Wild Emmer wheat .
(photo credit: RAZ AVNI OF TAU)
An international team headed by a plant scientist from Tel Aviv University has for the first time sequenced the wild emmer wheat genome and published it in the prestigious journal Science.
Wild emmer is the original form of nearly all domesticated wheat, including durum, used in pasta, and bread wheat. Wild emmer is too low-yielding to have any commercial value today, but it contains many attractive characteristics used by plant breeders to improve other varieties of wheat.
“From a biological and historical viewpoint, we have created a ‘time tunnel’ we can use to examine wheat from before the origins of agriculture,” said Dr. Assaf Distelfeld, who led the study. “Our comparison to modern wheat has enabled us to identify the precise genes that allowed domestication – the transition from wheat grown in the wild to modern-day varieties. While the seeds of wild wheat readily fall off the plant and scatter, a change in two genes meant that, in domesticated wheat, the seeds remained attached to the stalk; it is this trait that enabled humans to harvest wheat.”
“Our ability to generate the wild emmer wheat genome sequence so rapidly is a huge step forward in genomic research,” said Dr. Curtis Pozniak from the University of Saskatchewan, a project team member and chairman of the Canadian Ministry of Agriculture Strategic Research Program. “Wheat accounts for almost 20% of the calories humans consume worldwide, so a strong focus on improving the yield and quality of wheat is essential for our future food supply.”
Distelfeld – of TAU ’s School of Plant Sciences and Food Security and Institute for Cereal Crops Improvement – headed the collaborative study with scientists from around the world, representing institutions that included the Hebrew University of Jerusalem; Tel Aviv University; the Weizmann Institute of Science, Rehovot; and Ness Ziona-based NRGene, which developed the bioinformatics technology that accelerated the research.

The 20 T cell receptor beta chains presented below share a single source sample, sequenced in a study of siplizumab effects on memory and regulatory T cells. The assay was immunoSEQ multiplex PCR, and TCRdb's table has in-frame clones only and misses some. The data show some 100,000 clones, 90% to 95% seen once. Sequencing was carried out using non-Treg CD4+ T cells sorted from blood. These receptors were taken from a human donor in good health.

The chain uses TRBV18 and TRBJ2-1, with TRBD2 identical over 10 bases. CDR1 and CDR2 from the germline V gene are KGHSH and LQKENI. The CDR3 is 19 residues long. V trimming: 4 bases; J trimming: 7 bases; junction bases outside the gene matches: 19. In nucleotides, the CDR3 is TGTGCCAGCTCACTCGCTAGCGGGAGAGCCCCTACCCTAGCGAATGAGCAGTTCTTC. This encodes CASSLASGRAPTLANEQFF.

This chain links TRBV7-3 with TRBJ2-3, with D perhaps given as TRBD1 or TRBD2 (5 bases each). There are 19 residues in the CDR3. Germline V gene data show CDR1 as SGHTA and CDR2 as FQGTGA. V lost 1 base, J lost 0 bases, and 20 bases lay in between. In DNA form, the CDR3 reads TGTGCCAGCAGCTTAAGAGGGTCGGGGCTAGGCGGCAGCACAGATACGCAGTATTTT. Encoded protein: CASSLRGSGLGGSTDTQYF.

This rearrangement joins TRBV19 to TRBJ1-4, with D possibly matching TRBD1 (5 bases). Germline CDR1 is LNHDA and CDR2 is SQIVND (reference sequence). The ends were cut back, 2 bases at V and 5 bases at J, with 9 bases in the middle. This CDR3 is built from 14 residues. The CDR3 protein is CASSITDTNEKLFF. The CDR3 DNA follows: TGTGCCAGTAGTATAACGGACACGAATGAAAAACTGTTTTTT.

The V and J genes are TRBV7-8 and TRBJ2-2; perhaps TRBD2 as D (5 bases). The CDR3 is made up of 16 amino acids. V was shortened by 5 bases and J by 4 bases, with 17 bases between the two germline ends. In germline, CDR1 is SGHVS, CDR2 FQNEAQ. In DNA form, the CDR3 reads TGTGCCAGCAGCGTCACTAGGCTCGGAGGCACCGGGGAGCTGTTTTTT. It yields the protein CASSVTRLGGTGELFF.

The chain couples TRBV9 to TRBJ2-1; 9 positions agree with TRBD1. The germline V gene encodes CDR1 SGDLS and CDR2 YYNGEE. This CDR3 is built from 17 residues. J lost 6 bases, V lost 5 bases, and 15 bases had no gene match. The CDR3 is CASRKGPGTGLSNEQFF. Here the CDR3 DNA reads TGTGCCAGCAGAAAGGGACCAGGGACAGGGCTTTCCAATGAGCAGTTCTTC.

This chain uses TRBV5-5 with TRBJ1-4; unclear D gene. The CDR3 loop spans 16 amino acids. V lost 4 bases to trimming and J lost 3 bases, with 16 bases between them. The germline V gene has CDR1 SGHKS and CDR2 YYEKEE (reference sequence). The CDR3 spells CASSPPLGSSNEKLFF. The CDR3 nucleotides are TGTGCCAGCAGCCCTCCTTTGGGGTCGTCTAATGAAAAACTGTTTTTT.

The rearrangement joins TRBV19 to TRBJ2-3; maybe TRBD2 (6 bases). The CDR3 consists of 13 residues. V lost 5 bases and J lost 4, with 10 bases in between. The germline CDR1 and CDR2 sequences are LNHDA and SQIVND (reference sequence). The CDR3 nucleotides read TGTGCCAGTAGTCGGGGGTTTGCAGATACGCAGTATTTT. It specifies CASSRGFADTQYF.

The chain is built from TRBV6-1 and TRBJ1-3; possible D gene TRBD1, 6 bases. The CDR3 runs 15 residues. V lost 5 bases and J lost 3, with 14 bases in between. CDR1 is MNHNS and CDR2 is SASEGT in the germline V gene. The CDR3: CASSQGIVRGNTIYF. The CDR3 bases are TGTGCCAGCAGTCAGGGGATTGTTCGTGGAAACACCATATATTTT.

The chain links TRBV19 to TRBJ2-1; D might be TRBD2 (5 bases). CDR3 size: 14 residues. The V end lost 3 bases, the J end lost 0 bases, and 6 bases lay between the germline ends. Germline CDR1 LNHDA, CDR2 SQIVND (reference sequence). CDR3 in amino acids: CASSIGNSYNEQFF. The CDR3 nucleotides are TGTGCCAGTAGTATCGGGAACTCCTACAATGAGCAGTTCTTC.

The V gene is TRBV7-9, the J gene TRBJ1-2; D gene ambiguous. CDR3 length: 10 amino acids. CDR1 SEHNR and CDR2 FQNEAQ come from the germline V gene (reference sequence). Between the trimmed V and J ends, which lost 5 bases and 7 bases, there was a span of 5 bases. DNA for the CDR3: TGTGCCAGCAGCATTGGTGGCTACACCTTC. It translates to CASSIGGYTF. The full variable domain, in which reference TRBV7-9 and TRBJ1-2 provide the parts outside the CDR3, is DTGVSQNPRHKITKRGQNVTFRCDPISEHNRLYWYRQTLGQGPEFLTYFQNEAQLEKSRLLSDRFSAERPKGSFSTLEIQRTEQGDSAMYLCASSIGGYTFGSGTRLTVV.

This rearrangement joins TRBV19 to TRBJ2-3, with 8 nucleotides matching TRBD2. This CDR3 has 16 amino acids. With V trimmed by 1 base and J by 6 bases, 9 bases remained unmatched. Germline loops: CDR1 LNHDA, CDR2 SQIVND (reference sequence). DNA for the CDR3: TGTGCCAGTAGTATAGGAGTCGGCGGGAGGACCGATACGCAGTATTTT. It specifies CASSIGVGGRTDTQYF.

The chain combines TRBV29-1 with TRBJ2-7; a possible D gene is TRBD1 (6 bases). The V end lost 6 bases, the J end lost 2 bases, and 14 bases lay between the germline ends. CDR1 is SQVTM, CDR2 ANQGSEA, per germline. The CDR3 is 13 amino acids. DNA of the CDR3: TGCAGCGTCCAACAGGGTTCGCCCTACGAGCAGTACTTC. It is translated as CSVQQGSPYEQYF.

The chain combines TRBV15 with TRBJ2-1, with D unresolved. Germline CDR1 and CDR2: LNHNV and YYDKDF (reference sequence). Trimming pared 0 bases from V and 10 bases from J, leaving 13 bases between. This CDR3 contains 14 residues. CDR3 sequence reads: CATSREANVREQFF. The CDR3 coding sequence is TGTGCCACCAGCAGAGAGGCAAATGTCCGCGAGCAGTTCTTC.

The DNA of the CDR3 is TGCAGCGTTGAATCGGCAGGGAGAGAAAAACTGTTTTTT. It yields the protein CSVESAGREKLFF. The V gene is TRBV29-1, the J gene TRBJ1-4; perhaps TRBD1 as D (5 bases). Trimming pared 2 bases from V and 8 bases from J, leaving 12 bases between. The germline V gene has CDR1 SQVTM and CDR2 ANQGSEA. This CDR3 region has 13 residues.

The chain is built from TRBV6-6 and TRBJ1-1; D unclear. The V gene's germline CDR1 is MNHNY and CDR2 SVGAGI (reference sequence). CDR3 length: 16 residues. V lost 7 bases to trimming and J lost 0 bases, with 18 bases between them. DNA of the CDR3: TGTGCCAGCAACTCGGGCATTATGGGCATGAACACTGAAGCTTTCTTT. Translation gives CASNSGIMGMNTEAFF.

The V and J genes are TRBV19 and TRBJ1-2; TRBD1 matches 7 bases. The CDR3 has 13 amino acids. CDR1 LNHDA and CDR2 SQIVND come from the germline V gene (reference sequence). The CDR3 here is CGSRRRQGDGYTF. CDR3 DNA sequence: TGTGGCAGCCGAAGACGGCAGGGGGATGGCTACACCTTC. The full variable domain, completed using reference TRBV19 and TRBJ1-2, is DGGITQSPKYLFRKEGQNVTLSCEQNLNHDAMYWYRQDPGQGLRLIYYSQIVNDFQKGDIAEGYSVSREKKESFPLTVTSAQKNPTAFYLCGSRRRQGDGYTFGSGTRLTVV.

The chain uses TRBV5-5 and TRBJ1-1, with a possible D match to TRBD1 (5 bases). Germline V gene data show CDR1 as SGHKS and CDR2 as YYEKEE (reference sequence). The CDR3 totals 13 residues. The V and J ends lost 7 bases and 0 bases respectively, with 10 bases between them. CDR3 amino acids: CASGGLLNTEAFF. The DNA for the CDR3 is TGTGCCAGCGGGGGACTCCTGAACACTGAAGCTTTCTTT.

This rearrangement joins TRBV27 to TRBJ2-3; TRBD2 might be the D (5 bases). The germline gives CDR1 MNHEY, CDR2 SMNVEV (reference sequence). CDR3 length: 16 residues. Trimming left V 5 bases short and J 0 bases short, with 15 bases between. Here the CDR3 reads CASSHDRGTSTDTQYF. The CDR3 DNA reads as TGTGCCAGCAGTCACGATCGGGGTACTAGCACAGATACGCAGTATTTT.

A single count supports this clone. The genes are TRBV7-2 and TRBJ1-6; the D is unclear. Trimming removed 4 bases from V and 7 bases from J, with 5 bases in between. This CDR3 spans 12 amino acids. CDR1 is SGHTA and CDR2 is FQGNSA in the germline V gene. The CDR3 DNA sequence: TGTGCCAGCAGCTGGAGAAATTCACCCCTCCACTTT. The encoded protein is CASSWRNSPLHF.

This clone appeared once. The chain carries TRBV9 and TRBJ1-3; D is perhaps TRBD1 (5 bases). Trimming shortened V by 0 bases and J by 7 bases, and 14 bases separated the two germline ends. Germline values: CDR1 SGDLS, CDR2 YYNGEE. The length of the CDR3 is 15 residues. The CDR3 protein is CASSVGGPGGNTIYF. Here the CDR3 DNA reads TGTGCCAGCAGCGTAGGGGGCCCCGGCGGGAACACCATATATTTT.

“This research is a synergistic partnership among public and private entities,” said Dr. Daniel Chamovitz, dean of TAU ’s George Wise Faculty of Life Sciences, who was also involved in the research. “Ultimately, this research will have a significant impact on global food security.”
“New genomic tools are already being implemented to identify novel genes for wheat production improvement under changing environment,” explained the Hebrew University’s Dr. Zvi Peleg. “While many modern wheat cultivars are susceptible to water stress, wild emmer has undergone a long evolutionary history under the drought-prone Mediterranean climate. Thus, utilization of the wild genes in wheat-breeding programs promotes producing more yield for less water.”
“This new resource allowed us to identify a number of other genes controlling main traits that were selected by early humans during wheat domestication and that served as foundation for developing modern wheat cultivars,” said Dr. Eduard Akhunov of Kansas State University. “These genes provide invaluable resource for empowering future breeding efforts. Wild emmer is known as a source of novel variation that can help to improve the nutritional quality of grain as well as tolerance to diseases and water-limiting conditions.”
“The wheat genome is much more complex than most of the other crops and has a genome three times the size of a human genome,” said NRGene CEO Dr. Gil Ronen.
“Still, the computational technology we developed has allowed us to quickly assemble the very large and complex genome found in wild emmer’s 14 chromosomes – to a standard never achieved before in genomic studies.”
“This sequencing approach used for wild emmer wheat is unprecedented and has paved the way to sequence durum wheat, the domesticated form of wild emmer. Now we can better understand how humanity transformed this wild plant into a modern, high-yielding durum wheat,” said Dr. Luigi Cattivelli, coauthor of the work and coordinator of the International Durum Wheat Genome Sequencing Consortium.